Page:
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vnpfischer
New Member

Why is a liability payment that went directly to a contractor counted as income for me on a 1099-misc??

The closing attorney missed a buried waterline; his liability ins co paid $39,147.00 which was the cost to move the line. They sent me a 1099-MISC for that amount. Why is it income for me? They sent me the check but I didn't get the money, it went to the contractor.

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maglib
Level 10

Why is a liability payment that went directly to a contractor counted as income for me on a 1099-misc??

Unfortunately, in cases where there is no physical injury or sickness involved, such as wrongful employment discharge, employment related, discrimination, libel, etc., awards are typically taxable.  Damages received related to economic loss, lost wages/income, and benefits are also all taxable.  

Loss-in-value of property • Property settlements for loss in value of property that are less than the adjusted basis of your property are not taxable and generally do not need to be reported on your tax return. However, you must reduce your basis in the property by the amount of the settlement. • If the property settlement exceeds your adjusted basis in the property, the excess is income. For more information, see the Instructions for Schedule D, (Form 1040) Capital Gains and Losses and the Instructions for Form 4797, Sales of Business Property.

The amounts should be reported in box 3 of the 1099-MISC to avoid paying self-employment tax, as opposed to box 7. 

See this IRS publication for further clarification on settlements & taxes:  https://www.irs.gov/pub/irs-pdf/p4345.pdf

Any portion of the proceeds that are for "pain & suffering" or are punitive in nature are taxable income.  Since you received a 1099-Misc, your settlement may fall under this category.

To enter this in Turbo Tax enter your 1099-Misc.  When asked why you received the 1099-Misc select "I got this 1099-Misc for another reason" and then "This was money from a lawsuit settlement".  I have attached a screen shot of this page for your reference.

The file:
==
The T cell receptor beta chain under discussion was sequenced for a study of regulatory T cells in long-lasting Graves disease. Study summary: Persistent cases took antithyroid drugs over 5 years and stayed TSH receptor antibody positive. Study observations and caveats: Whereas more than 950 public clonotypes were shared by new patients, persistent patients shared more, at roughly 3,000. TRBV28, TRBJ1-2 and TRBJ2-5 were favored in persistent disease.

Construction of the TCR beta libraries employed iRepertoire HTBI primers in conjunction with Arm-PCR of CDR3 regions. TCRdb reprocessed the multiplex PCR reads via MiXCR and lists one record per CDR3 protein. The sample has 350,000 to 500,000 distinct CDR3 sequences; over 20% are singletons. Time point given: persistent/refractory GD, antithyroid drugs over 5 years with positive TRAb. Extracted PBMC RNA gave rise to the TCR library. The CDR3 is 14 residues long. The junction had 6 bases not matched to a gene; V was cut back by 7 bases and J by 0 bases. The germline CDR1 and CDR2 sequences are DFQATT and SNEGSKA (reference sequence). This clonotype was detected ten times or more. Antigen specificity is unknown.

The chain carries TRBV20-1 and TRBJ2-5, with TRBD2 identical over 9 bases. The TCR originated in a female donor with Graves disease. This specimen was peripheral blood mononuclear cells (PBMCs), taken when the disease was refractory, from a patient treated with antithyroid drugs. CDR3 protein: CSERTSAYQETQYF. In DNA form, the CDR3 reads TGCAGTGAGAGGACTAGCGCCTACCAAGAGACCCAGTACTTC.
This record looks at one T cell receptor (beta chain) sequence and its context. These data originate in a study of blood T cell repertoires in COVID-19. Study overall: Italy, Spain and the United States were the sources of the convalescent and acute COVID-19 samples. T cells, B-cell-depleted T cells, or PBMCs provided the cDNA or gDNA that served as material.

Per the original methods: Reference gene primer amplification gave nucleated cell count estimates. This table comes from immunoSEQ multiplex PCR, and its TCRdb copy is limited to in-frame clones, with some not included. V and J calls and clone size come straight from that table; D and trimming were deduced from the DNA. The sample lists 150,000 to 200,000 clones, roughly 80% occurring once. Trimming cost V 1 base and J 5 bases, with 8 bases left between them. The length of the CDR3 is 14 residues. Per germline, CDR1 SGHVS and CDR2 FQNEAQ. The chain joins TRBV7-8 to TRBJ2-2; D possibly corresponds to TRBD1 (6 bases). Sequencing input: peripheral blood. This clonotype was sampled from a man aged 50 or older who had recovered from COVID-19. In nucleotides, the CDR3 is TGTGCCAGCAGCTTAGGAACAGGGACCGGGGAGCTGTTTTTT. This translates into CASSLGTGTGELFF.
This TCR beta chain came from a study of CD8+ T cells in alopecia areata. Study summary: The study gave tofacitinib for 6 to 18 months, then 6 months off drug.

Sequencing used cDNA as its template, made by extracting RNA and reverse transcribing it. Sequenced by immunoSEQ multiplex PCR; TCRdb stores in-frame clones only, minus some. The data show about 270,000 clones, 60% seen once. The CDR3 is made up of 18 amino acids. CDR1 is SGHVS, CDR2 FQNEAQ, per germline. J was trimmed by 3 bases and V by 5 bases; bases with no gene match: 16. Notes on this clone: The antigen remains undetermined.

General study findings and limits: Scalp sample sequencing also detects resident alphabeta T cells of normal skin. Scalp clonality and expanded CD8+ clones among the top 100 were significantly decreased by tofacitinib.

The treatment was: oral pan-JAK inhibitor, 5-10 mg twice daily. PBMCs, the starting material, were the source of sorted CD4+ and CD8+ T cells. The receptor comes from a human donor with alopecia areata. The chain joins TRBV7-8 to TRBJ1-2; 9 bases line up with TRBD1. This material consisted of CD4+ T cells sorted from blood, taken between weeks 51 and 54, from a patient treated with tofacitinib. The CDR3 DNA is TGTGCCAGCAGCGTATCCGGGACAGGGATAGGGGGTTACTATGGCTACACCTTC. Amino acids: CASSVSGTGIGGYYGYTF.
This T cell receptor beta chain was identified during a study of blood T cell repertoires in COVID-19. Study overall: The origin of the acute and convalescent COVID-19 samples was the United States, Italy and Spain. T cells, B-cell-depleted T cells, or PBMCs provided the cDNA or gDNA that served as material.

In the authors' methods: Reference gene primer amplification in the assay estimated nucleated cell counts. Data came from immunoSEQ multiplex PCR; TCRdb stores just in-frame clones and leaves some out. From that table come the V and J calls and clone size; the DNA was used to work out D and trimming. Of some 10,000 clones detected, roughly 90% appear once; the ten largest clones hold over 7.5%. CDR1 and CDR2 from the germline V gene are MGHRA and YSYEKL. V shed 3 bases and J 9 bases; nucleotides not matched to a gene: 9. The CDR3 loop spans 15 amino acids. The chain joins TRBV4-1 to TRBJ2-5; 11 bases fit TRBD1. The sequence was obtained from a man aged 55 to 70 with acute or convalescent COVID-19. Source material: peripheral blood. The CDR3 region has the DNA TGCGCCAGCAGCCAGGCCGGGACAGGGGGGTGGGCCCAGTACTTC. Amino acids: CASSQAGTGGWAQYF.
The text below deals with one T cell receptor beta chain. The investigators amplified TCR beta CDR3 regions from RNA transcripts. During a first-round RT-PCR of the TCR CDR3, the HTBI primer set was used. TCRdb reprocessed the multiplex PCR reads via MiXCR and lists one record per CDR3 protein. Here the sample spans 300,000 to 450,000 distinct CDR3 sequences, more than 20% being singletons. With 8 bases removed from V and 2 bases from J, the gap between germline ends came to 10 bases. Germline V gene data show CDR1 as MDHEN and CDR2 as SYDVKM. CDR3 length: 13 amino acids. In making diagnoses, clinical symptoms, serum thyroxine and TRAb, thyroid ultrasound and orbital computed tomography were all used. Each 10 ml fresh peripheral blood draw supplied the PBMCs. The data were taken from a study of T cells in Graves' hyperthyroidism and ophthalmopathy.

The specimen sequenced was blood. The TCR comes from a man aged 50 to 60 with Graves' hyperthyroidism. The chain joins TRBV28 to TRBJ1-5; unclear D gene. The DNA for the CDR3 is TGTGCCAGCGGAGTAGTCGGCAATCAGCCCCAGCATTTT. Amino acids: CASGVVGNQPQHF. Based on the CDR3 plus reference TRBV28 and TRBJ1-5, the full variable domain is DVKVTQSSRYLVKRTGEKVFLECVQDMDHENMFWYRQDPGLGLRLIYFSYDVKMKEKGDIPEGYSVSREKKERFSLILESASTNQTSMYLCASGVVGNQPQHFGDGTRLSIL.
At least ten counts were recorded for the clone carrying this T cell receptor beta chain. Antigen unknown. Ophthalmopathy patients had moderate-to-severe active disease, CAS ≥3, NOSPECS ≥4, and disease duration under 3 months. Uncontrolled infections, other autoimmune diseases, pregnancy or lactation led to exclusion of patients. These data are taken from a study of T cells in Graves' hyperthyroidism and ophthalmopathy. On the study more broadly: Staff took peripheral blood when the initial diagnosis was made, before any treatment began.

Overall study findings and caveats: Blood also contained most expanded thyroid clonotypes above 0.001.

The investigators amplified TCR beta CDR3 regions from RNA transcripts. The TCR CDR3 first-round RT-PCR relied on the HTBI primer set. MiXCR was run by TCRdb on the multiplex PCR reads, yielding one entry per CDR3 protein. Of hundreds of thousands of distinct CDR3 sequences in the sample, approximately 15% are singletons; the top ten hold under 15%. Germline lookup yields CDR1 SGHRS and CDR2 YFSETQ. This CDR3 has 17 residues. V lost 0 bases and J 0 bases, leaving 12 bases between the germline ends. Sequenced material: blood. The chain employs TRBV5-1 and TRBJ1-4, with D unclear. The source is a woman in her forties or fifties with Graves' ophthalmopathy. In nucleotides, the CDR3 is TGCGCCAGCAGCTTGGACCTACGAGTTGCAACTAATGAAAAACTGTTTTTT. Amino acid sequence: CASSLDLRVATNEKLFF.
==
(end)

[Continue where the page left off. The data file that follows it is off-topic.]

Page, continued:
If it's claiming as loss of value of property, you would have to create an offsetting entry in TT as the IRS will expect you to report the 1099. You enter an offsetting entry And put a negative amount and choose that non-taxable 1099 for loss of value in property. 

I hope this helps.  If it does not adequately address your concern, please reply to this post so that I may continue to assist you.

You may also be able to claim attorney fees related to this income and other costs but they would be as other expenses and only qualify if you can itemize and are subject to 2% of AGI limitation rules.

**I don't work for TT. Just trying to help. All the best.
***Say "Thanks" by clicking the thumb icon in a post
**Mark the post that answers your question by clicking on "Mark as Best Answer"

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1 Reply
maglib
Level 10

Why is a liability payment that went directly to a contractor counted as income for me on a 1099-misc??

Unfortunately, in cases where there is no physical injury or sickness involved, such as wrongful employment discharge, employment related, discrimination, libel, etc., awards are typically taxable.  Damages received related to economic loss, lost wages/income, and benefits are also all taxable.  

Loss-in-value of property • Property settlements for loss in value of property that are less than the adjusted basis of your property are not taxable and generally do not need to be reported on your tax return. However, you must reduce your basis in the property by the amount of the settlement. • If the property settlement exceeds your adjusted basis in the property, the excess is income. For more information, see the Instructions for Schedule D, (Form 1040) Capital Gains and Losses and the Instructions for Form 4797, Sales of Business Property.

The amounts should be reported in box 3 of the 1099-MISC to avoid paying self-employment tax, as opposed to box 7. 

See this IRS publication for further clarification on settlements & taxes:  https://www.irs.gov/pub/irs-pdf/p4345.pdf

Any portion of the proceeds that are for "pain & suffering" or are punitive in nature are taxable income.  Since you received a 1099-Misc, your settlement may fall under this category.

To enter this in Turbo Tax enter your 1099-Misc.  When asked why you received the 1099-Misc select "I got this 1099-Misc for another reason" and then "This was money from a lawsuit settlement".  I have attached a screen shot of this page for your reference.

If it's claiming as loss of value of property, you would have to create an offsetting entry in TT as the IRS will expect you to report the 1099. You enter an offsetting entry And put a negative amount and choose that non-taxable 1099 for loss of value in property. 

I hope this helps.  If it does not adequately address your concern, please reply to this post so that I may continue to assist you.

You may also be able to claim attorney fees related to this income and other costs but they would be as other expenses and only qualify if you can itemize and are subject to 2% of AGI limitation rules.

**I don't work for TT. Just trying to help. All the best.
***Say "Thanks" by clicking the thumb icon in a post
**Mark the post that answers your question by clicking on "Mark as Best Answer"
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